The branding game in private equity and ventue capital isn’t an easy one to win. Can the design function win over the hearts and minds of those responsible for yielding a profit? Stefan and Adriana Liute investigate.
The trend towards design becoming an in-house capability at prominent private equity and venture capital (PE/VC) firms is no longer a novelty. Design partners have been brought on board in businesses from stalwart Silicon Valley VC firm Kleiner Perkins Caufield & Byers (KPCB) to tech mavens Google Ventures and Andreessen Horowitz. The design they now guide or inspire from the inside is of the product or industrial kind. Experiences, software application interfaces, physical objects and services get designed, prototyped, tested and rehashed, often with a human-centric approach also known as ‘design thinking.’ Companies large and small strive to be ‘design-centric.’ They do it so enthusiastically, that there has even been recent talk of ‘d-washing’ – that is, over-doing it with no real benefits, but simply because it is fashionable.
But there are few PE/VC firms who have taken up branding – and often rebranding of their subsidiary businesses – in a similar fashion. Although most institutional investors see branding as highly relevant, few consider it a must-have capability.
Charlie Cannell, digital director at Inflexion Private Equity Partners, one of the UK’s leading independent mid-market private equity houses, has overseen the rebranding of several of Inflexion’s investees. Although all of them were completed with help from specialised branding agencies, in-house knowledge of the field proved handy.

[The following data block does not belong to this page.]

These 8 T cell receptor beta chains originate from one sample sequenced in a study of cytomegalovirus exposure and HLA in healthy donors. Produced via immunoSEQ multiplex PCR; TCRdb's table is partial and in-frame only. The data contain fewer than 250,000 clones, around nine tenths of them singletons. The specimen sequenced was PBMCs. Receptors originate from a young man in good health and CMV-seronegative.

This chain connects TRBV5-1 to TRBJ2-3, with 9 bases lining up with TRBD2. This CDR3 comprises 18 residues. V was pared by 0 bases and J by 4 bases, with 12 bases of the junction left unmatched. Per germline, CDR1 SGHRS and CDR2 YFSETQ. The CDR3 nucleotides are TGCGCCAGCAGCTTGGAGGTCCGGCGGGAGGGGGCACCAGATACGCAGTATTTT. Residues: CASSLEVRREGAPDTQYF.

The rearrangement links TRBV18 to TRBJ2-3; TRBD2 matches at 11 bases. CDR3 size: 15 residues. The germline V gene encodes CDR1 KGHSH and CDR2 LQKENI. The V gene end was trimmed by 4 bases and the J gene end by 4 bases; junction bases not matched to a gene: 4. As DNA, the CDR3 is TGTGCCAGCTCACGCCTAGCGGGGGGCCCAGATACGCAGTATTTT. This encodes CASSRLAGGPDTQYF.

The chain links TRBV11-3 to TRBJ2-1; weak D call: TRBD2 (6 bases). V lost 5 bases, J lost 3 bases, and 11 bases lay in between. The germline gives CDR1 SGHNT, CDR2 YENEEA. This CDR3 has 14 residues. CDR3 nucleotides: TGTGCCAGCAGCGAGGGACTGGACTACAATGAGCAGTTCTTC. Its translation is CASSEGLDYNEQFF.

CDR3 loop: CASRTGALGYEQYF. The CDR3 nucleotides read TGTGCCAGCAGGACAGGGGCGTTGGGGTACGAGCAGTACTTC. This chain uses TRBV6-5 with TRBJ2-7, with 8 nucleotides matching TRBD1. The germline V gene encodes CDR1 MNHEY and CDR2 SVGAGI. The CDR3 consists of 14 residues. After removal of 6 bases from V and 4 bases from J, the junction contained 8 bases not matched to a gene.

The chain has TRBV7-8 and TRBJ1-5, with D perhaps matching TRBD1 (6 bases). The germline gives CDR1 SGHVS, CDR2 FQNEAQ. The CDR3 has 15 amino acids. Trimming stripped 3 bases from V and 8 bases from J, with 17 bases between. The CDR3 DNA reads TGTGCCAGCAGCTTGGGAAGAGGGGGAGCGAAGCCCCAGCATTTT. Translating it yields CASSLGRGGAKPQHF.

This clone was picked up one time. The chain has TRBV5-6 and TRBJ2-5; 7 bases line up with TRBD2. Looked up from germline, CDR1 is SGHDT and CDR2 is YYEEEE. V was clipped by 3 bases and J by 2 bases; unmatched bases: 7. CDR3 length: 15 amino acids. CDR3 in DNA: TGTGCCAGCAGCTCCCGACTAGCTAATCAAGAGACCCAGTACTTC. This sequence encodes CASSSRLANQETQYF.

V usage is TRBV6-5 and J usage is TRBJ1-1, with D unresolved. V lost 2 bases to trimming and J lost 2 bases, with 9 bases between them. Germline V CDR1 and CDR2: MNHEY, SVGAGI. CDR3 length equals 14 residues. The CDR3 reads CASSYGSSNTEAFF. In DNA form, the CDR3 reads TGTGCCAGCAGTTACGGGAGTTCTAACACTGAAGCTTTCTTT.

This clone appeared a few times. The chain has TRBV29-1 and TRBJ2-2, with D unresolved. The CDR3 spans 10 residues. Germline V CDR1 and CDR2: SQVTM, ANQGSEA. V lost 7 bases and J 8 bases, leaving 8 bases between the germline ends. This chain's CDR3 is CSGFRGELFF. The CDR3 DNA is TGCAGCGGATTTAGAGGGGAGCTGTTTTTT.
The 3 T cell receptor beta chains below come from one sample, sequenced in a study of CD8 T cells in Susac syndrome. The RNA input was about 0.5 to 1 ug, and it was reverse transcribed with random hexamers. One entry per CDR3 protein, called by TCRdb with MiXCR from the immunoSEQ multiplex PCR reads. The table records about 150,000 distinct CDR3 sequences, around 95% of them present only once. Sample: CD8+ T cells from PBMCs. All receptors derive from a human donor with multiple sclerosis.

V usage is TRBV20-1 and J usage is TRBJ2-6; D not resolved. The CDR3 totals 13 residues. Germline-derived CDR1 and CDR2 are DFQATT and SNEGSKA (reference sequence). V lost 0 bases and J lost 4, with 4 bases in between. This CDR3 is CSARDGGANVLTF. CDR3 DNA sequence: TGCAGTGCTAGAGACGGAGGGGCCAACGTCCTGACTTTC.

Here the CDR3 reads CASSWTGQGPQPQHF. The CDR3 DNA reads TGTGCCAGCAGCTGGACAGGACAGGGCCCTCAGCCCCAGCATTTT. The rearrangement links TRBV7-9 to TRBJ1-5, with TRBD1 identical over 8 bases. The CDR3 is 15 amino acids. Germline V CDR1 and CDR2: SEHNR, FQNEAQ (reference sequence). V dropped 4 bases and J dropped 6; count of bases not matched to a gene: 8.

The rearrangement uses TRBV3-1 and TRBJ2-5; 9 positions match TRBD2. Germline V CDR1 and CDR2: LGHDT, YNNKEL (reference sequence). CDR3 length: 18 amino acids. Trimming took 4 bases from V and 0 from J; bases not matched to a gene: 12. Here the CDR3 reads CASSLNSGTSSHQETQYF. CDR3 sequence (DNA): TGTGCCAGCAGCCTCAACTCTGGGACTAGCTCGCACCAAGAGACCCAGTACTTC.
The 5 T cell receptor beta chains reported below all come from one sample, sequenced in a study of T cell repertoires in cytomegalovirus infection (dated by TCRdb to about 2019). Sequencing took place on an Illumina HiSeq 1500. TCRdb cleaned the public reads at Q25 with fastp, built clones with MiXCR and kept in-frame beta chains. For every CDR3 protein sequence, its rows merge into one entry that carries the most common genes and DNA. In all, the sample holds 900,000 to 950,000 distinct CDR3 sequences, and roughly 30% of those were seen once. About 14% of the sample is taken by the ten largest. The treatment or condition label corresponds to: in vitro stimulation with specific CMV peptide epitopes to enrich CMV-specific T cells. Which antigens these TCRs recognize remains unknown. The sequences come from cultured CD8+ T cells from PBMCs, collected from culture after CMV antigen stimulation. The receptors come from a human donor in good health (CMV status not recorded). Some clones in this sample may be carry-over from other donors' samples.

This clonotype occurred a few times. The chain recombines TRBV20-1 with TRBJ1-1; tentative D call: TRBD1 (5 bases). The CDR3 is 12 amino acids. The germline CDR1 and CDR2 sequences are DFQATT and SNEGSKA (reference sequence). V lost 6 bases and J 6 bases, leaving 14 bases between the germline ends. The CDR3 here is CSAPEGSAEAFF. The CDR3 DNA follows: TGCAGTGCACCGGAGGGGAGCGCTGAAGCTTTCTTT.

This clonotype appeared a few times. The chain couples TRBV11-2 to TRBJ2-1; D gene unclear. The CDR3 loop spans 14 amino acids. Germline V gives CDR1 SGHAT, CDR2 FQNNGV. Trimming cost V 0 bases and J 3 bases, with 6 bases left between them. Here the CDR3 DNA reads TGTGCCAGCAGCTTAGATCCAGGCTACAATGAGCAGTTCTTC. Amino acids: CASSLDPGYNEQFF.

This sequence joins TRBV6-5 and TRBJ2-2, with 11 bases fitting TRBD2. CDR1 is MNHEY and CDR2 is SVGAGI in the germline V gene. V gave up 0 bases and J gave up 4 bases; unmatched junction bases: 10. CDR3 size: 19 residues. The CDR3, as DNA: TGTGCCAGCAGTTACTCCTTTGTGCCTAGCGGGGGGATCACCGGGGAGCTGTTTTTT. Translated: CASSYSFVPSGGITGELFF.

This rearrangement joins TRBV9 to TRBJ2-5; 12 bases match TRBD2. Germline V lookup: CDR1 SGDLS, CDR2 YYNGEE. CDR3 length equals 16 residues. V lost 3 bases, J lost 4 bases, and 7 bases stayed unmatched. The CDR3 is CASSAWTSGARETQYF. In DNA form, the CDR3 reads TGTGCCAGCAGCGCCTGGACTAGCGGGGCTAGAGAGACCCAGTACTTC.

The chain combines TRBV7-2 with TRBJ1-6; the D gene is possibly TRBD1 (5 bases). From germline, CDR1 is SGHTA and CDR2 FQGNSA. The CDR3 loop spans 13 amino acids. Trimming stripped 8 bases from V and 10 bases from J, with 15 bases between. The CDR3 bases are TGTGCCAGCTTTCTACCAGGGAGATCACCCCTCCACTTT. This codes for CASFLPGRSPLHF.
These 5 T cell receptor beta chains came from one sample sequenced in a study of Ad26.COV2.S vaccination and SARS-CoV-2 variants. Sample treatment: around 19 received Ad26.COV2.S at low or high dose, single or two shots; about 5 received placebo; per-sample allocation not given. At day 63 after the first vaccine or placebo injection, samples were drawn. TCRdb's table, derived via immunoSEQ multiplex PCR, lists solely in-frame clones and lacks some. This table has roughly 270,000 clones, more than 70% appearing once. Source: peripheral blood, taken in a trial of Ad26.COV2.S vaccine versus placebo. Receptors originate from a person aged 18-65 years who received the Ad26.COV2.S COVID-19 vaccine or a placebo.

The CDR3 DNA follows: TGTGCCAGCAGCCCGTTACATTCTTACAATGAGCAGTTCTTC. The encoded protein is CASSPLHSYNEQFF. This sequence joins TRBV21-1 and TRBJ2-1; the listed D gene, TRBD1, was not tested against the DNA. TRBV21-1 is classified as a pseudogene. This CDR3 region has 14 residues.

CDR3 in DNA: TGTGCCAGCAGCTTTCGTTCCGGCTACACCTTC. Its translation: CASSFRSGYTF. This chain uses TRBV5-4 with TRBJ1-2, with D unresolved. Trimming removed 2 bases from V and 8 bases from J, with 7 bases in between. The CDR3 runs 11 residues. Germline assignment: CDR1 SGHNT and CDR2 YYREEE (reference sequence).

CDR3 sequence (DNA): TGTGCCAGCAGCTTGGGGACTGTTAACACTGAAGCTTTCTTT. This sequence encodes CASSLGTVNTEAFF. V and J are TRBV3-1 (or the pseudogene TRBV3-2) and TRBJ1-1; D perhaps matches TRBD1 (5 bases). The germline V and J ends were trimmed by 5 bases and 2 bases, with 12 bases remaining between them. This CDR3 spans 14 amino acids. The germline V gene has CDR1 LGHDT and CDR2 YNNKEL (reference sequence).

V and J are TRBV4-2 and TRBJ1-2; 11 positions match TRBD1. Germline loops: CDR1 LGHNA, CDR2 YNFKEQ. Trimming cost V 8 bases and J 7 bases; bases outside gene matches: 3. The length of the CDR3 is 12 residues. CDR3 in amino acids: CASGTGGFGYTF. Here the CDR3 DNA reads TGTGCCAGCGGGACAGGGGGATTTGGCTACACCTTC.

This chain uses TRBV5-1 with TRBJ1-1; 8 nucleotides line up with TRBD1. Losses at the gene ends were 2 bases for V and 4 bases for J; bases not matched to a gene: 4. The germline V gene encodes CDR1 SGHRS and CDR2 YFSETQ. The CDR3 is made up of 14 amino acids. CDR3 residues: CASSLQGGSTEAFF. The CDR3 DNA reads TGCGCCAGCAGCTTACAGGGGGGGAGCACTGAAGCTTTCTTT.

Our investee companies welcome our guidance. Often their teams have not been through a rebranding process before. Rebranding is a significant change for a business and management teams can become distracted from running their core business. Our in-house digital expertise allow our management teams to focus on their business, as we add real value to the rebranding exercise.
To Cannell, branding is a tool that helps companies grow by creating customer and employee engagement. He recognises the complex nature of brands and branding, stressing that Inflexion closely looks after all its investees’ brand attributes, from visual and offering-based ones to those that are softer or opinion-led.
All businesses need a brand to face their market, creating an identity and differentiating themselves from competition. Inflexion focuses the impact of digital advances within our businesses, we start thinking about how digital transformation can positively impact the brand and subsequently raise customer and employee engagement.